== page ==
With Equifax’s announcement of its monumental data breach now nearly four months behind us, three related deadlines are upon us.
All three deadlines fall on Wednesday. One is more important than the others, though, because it involves the strongest form of protection against identity theft in the wake of events like the hacking of Equifax.
Free credit freezes
Credit freezes are generally considered the best way to protect your credit. They are regulated by state law, so consumers are not liable for losses if a freeze goes awry, as we detailed in a prior post.
Jan. 31 is the last day on which Equifax will waive credit-freeze fees. After Wednesday, you would have to pay Equifax whatever credit-freeze fee is allowed in your state.
So, if you have yet to freeze your credit, take advantage of this “freebie” — particularly if your personal information may have been compromised by the Equifax breach. If you don’t know whether you or other members of your household were impacted, find out on Equifax’s “Cyber Incident” website.
Just note that for the best protection, you must freeze your credit with all three of the major nationwide credit reporting companies, not just Equifax. That means you must contact all three and follow each company’s protocol for freezes.
Also, the other credit reporting companies, Experian and TransUnion, may charge you a fee to freeze your credit. Credit-freeze fees vary by state, although the U.S. Federal Trade Commission reports that they commonly range from $5 to $10.
To learn more about how credit freezes work, check out “After Equifax Data Hack, Should I Freeze My Account?”
Free TrustedID Premier, including free credit locks
Jan. 31 is the last day to sign up for TrustedID Premier for free. Equifax started offering TrustedID Premier after announcing its data breach, describing it as an “identity theft protection and credit file monitoring product.” You can sign up on the “Cyber Incident” site.
As with credit freezes, Equifax says even folks who were supposedly unaffected by the breach can sign up for TrustedID Premier for free. But while it doesn’t hurt to sign up for this service, it also won’t help protect you like a credit freeze.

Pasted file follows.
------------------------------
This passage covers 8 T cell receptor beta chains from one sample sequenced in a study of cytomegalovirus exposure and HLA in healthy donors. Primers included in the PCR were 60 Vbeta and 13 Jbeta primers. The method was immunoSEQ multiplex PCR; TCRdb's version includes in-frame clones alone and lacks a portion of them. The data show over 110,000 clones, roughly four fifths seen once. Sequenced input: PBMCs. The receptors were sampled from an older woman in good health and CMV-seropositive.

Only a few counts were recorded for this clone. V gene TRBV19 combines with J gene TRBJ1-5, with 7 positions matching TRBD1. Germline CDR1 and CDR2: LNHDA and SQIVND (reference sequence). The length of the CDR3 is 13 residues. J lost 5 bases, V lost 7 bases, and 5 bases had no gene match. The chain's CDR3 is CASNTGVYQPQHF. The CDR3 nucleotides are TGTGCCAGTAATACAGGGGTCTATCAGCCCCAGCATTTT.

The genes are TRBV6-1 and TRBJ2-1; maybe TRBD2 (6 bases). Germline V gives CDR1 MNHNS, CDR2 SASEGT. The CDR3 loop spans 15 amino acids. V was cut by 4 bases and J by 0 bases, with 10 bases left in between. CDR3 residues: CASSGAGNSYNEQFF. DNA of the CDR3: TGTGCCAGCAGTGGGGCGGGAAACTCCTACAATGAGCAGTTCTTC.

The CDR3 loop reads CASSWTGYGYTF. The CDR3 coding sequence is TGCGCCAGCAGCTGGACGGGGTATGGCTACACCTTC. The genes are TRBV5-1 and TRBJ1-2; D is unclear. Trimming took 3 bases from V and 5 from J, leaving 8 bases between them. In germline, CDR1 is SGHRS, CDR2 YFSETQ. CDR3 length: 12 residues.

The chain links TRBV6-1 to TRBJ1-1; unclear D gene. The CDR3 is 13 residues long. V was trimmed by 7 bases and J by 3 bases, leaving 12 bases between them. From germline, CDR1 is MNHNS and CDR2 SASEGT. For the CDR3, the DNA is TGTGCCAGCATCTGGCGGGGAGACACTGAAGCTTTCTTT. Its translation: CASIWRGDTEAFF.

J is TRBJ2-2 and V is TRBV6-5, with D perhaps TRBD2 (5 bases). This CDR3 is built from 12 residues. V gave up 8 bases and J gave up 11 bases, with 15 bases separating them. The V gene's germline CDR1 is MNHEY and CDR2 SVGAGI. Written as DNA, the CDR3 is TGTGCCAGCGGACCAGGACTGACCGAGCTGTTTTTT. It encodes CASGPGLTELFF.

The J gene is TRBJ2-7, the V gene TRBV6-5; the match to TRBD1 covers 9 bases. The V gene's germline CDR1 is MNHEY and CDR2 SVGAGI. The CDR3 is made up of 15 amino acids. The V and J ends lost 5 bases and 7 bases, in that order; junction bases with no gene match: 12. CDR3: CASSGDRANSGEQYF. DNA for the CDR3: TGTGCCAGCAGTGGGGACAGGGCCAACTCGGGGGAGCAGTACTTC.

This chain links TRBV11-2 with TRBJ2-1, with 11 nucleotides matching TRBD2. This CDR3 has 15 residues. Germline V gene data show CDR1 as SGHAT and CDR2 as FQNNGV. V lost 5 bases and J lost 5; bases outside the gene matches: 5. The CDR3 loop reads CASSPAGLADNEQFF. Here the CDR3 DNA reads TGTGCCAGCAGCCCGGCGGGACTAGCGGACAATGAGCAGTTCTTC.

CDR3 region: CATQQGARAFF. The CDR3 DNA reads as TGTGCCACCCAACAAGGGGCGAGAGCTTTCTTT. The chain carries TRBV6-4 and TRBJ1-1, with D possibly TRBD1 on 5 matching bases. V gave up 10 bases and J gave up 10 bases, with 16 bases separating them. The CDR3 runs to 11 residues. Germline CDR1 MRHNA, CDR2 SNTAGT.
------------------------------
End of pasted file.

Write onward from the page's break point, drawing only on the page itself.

Credit monitoring doesn’t prevent identity theft. Instead, it notifies you after the fact. Money Talks News founder Stacy Johnson, who has detailed multiple downsides of credit monitoring, explains:
“Monitoring your credit is marketed as if it’s a burglar alarm that keeps bad guys out. But what it more closely resembles is an alarm that’s tripped as the bad guys are leaving. By definition, credit monitoring can only monitor transactions that have already occurred. What you want is to prevent them from happening in the first place.”
Additionally, Equifax is only offering TrustedID Premier for free for one year. If you take advantage of Equifax’s free credit freeze, by contrast, it will remain in effect for a lot longer.
Credit freezes expire after seven years in a few states, according to the FTC. However, in most states, a credit freeze remains in effect until you ask a credit reporting company to lift it.
Jan. 31 also is the date by which Equifax says it will start offering a “credit lock.” This service is part of Equifax’s TrustedID Premier offerings, however. So, the credit lock is only free for one year if you sign up for TrustedID Premier by Jan. 31.
But like credit monitoring, a credit lock cannot offer the same level of identity theft protection as a credit freeze. We explain this further in “Why a Credit Freeze Beats Equifax’s Free ‘Credit Lock.'”
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